One thing is clear from all of the tutorials: you only get out what you put in. So, when you find something that inspires you, have a go! Watch this space! I will be creating a project based on one of these tutorials. This magazine can seem daunting to a complete beginner, but the more you try the techniques, the more your confidence will increase.
What I love about each of the projects, is the inclusion of the artist’s thought process. With many card and paper craft magazines, its about “do this, do that and ta da!”; with very little coverage given as to the why. While replicating these types of projects can help build your skills, they rarely have the same level of connection that aides a student travel further. It is these touches that takes the tutorial from crafter to artist; making these magazines suitable not only for beginners in mixed-media approaches, but also for practicing artists.
Magazines as supplies: Somerset Studio’s approach
Each of the magazines has papers you can use as well as templates where appropriate for you to create your own versions of the tutorials with. Tearing into these can feel like sacrilege, so I recommend tracing templates using tracing paper; ScanNCut users could even transfer these templates onto your machines for speedy cutting and drawing.
These included papers serve as a taster to the Artists’ Papers you can purchase on the Stampington website. These are great as a starting point, particularly for beginners who may not be confident with drawing and painting yet.
I also recommend visiting the included links to the article artistes as these can often inspire other ways of working their projects. Some even have free downloads you can use as part of your work; please always observe any terms of the downloads though.
Fabric as a mixed-media supply
One of the things I noticed that stood out about this magazine is the amount of fabric in projects. Fabric is often overlooked in mixed media here in the UK beyond the canvas that many of us base our pieces upon. These projects often have touches of fabric from decoration to practical uses such as spines. I will certainly be looking at this in my project as I think its a key approach of the magazine.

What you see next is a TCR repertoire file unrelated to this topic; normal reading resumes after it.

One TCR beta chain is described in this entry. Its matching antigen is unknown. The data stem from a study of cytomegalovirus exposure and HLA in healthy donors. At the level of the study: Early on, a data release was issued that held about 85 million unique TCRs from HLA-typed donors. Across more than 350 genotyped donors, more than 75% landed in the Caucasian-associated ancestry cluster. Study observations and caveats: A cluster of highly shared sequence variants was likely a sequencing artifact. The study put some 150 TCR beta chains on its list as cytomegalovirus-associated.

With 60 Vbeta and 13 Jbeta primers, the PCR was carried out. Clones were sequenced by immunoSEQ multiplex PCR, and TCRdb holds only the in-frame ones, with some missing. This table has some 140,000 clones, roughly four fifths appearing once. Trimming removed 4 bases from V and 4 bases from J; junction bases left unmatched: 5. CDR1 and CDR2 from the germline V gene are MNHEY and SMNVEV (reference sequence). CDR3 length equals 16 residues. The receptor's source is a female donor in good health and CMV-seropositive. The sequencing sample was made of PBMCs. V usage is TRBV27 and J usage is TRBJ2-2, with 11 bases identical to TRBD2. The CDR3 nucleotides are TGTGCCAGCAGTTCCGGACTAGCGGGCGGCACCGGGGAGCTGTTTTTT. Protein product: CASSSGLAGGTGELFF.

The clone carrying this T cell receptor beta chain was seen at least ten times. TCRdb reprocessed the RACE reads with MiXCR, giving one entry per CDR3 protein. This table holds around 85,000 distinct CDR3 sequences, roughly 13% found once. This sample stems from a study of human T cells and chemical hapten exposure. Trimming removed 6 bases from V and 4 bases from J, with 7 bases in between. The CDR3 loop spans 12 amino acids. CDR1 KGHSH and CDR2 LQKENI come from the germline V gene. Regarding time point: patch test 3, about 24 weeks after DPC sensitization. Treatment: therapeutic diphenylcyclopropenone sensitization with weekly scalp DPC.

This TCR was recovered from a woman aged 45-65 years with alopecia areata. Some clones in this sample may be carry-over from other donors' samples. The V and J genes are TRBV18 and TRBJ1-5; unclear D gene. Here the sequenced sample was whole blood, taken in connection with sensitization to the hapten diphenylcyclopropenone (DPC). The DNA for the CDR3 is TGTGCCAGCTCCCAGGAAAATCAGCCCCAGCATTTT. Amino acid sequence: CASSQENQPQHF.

In the Artist’s Studio
My favourite feature of the magazine is where we delve into an artist’s practice and space. I find it so inspiring to see the background of other artists; and in this issue, we explore the background of Renee Mueller who, like me, has a background in the performing arts. It is interesting to see how her background and training inspires the art she creates now. I spend very little time creating for me and exploring my own practice consciously; so I can now see how it does that sub-consciously instead. This has focussed me on becoming more conscious in developing my own work.
Making Somerset Studio your own
Another unique feature of this magazine, is the invitation to make it your own. There are sections where you can add technique samples as a reference. This time, focussing on wrinkled paper, and drawing with stencils as well as others placed throughout the book. Some might not enjoy these break pages that may feel like fillers, but they feel like pauses to breathe to me. It is refreshing to see a magazine that is all about content rather than advertising revenues that we see so often in other titles.
It was interesting to see how much reading Somerset Studio changed my mindset and approach. While it is slightly more expensive than UK craft magazines, it is well worth the investment. I now have a new good creative habit to work into my schedule; setting aside time to explore my own practice.
I can highly recommend this magazine title for those who are looking to refocus their creative process. Particularly, if you are looking to expand your creative toolset or go on to study art practice of some variety. Even as a beginner, you can find something in these approaches to get you started; many of the featured artists have blogs and/or social media channels for further support.
Further reading on paper dolls: “Beyond Paper Dolls” by Lynne Perrella